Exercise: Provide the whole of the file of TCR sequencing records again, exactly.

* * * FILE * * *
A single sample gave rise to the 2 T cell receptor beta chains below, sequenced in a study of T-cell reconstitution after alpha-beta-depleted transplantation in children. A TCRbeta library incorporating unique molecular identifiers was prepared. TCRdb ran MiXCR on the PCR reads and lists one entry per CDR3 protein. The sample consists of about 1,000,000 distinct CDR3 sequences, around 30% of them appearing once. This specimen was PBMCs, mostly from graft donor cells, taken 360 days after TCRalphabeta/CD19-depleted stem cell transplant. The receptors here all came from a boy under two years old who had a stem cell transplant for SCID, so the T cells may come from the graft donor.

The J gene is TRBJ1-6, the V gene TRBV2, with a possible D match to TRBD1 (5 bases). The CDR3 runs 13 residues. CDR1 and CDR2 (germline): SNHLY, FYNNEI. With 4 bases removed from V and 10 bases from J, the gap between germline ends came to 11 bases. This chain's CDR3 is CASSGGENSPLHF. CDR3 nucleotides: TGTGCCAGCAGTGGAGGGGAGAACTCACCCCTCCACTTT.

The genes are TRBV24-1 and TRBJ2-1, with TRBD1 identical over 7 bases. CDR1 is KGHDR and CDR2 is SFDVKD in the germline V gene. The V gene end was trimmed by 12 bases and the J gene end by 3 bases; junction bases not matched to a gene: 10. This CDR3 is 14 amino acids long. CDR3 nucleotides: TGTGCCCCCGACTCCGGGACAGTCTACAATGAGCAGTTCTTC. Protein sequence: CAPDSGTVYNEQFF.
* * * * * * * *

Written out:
A single sample gave rise to the 2 T cell receptor beta chains below, sequenced in a study of T-cell reconstitution after alpha-beta-depleted transplantation in children. A TCRbeta library incorporating unique molecular identifiers was prepared. TCRdb ran MiXCR on the PCR reads and lists one entry per CDR3 protein. The sample consists of about 1,000,000 distinct CDR3 sequences, around 30% of them appearing once. This specimen was PBMCs, mostly from graft donor cells, taken 360 days after TCRalphabeta/CD19-depleted stem cell transplant. The receptors here all came from a boy under two years old who had a stem cell transplant for SCID, so the T cells may come from the graft donor.

The J gene is TRBJ1-6, the V gene TRBV2, with a possible D match to TRBD1 (5 bases). The CDR3 runs 13 residues. CDR1 and CDR2 (germline): SNHLY, FYNNEI. With 4 bases removed from V and 10 bases from J, the gap between germline ends came to 11 bases. This chain's CDR3 is CASSGGENSPLHF. CDR3 nucleotides: TGTGCCAGCAGTGGAGGGGAGAACTCACCCCTCCACTTT.

The genes are TRBV24-1 and TRBJ2-1, with TRBD1 identical over 7 bases. CDR1 is KGHDR and CDR2 is SFDVKD in the germline V gene. The V gene end was trimmed by 12 bases and the J gene end by 3 bases; junction bases not matched to a gene: 10. This CDR3 is 14 amino acids long. CDR3 nucleotides: TGTGCCCCCGACTCCGGGACAGTCTACAATGAGCAGTTCTTC. Protein sequence: CAPDSGTVYNEQFF.